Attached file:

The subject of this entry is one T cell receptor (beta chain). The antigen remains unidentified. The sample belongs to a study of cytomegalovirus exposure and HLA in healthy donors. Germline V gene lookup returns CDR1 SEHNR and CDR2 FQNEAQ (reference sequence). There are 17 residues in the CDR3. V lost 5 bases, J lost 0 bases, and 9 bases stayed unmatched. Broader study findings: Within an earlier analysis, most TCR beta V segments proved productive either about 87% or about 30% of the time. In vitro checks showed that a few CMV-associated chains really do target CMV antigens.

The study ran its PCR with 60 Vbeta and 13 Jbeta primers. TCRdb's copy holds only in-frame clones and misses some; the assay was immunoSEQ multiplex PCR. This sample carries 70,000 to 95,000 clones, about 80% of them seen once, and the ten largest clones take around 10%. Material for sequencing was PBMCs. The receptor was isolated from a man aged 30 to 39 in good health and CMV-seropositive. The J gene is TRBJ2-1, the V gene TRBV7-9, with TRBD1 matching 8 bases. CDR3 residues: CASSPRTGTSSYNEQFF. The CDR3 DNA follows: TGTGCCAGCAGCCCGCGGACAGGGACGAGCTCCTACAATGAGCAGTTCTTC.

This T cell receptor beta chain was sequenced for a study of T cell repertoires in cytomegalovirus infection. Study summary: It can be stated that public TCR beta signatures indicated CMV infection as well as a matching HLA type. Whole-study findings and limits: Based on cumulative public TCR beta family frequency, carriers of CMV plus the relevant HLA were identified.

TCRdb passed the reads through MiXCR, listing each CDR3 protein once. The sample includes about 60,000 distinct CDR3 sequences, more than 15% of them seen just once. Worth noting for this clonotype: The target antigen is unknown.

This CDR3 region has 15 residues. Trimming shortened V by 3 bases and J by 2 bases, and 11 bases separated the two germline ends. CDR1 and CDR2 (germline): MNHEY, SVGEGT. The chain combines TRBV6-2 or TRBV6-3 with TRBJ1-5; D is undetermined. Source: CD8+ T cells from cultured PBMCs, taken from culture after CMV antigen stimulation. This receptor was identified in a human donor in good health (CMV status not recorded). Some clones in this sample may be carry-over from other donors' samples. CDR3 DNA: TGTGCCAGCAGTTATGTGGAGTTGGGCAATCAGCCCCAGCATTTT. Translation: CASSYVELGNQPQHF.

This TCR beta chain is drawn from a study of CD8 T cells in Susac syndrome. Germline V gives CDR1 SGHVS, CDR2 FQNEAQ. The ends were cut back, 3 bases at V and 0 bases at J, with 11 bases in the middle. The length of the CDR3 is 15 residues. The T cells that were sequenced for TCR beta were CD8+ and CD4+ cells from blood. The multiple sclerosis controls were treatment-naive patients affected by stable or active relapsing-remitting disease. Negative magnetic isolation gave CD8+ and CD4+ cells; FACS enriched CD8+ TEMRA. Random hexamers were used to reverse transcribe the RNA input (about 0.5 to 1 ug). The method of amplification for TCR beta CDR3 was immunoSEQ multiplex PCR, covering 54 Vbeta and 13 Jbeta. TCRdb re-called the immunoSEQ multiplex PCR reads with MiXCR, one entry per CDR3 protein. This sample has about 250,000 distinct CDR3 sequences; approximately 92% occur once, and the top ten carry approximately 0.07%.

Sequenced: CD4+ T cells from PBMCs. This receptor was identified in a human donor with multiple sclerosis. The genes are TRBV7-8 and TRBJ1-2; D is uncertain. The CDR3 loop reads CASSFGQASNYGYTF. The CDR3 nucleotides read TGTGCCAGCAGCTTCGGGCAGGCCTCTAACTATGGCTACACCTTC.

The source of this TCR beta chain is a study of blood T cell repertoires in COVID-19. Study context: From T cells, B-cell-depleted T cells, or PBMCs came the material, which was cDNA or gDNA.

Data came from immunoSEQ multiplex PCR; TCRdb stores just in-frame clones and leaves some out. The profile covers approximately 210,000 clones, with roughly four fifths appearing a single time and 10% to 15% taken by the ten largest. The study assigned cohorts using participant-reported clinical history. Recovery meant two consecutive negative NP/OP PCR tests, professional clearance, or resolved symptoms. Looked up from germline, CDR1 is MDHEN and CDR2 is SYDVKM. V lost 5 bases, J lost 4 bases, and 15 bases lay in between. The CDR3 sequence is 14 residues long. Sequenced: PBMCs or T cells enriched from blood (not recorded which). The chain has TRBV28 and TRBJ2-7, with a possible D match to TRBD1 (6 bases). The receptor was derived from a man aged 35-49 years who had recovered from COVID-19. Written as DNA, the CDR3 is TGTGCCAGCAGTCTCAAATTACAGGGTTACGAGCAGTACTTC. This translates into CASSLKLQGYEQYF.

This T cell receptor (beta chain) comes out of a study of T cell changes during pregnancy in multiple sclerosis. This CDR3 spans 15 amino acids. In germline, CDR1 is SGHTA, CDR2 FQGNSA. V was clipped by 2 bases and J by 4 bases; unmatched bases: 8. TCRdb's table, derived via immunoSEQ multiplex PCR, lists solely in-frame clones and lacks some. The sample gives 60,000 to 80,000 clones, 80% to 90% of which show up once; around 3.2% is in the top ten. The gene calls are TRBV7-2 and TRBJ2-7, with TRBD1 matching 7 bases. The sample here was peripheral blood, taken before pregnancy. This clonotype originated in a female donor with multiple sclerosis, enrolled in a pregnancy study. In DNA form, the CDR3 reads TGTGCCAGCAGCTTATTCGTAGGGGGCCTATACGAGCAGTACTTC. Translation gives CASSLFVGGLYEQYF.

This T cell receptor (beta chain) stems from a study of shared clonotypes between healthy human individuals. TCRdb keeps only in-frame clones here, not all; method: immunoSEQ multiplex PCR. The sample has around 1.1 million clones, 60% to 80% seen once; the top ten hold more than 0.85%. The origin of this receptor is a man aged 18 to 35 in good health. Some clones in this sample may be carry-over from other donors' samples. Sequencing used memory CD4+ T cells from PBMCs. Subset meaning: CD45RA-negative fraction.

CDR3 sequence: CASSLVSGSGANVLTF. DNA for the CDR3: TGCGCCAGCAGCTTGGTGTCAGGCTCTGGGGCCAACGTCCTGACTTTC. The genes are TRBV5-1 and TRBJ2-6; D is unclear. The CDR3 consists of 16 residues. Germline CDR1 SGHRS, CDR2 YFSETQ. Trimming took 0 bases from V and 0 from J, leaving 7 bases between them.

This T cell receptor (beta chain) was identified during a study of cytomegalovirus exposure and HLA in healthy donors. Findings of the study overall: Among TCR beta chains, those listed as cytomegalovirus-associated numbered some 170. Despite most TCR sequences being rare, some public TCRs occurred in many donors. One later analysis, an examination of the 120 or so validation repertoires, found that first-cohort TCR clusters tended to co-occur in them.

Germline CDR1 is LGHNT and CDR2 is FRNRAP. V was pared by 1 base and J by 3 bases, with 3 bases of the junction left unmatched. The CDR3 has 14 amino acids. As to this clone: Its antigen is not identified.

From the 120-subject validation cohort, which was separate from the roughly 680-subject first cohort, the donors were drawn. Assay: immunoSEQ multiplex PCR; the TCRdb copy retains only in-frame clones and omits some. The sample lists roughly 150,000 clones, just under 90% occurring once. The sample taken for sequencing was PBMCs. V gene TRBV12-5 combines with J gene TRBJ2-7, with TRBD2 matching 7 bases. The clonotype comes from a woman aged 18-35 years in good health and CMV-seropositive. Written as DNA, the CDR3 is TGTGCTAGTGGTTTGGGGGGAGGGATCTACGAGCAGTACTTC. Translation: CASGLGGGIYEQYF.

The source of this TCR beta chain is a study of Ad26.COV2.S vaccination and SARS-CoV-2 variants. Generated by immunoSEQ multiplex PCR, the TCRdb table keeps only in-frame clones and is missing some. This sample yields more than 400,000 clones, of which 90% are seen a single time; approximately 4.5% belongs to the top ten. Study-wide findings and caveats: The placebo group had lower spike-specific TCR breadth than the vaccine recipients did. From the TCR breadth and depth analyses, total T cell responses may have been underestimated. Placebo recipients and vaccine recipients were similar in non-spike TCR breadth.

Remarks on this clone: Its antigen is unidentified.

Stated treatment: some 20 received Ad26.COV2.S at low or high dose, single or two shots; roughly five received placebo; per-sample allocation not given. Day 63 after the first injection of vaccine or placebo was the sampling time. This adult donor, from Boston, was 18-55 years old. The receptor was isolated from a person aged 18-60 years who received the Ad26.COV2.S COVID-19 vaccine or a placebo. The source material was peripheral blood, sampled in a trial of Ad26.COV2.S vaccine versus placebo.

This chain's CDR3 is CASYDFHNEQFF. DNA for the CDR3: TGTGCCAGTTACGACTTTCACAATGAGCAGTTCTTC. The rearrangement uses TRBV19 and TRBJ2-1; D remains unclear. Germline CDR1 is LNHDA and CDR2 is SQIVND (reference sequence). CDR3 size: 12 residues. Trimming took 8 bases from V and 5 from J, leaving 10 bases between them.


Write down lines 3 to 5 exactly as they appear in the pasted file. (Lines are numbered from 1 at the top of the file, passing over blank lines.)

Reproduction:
This T cell receptor beta chain was sequenced for a study of T cell repertoires in cytomegalovirus infection. Study summary: It can be stated that public TCR beta signatures indicated CMV infection as well as a matching HLA type. Whole-study findings and limits: Based on cumulative public TCR beta family frequency, carriers of CMV plus the relevant HLA were identified.

TCRdb passed the reads through MiXCR, listing each CDR3 protein once. The sample includes about 60,000 distinct CDR3 sequences, more than 15% of them seen just once. Worth noting for this clonotype: The target antigen is unknown.

This CDR3 region has 15 residues. Trimming shortened V by 3 bases and J by 2 bases, and 11 bases separated the two germline ends. CDR1 and CDR2 (germline): MNHEY, SVGEGT. The chain combines TRBV6-2 or TRBV6-3 with TRBJ1-5; D is undetermined. Source: CD8+ T cells from cultured PBMCs, taken from culture after CMV antigen stimulation. This receptor was identified in a human donor in good health (CMV status not recorded). Some clones in this sample may be carry-over from other donors' samples. CDR3 DNA: TGTGCCAGCAGTTATGTGGAGTTGGGCAATCAGCCCCAGCATTTT. Translation: CASSYVELGNQPQHF.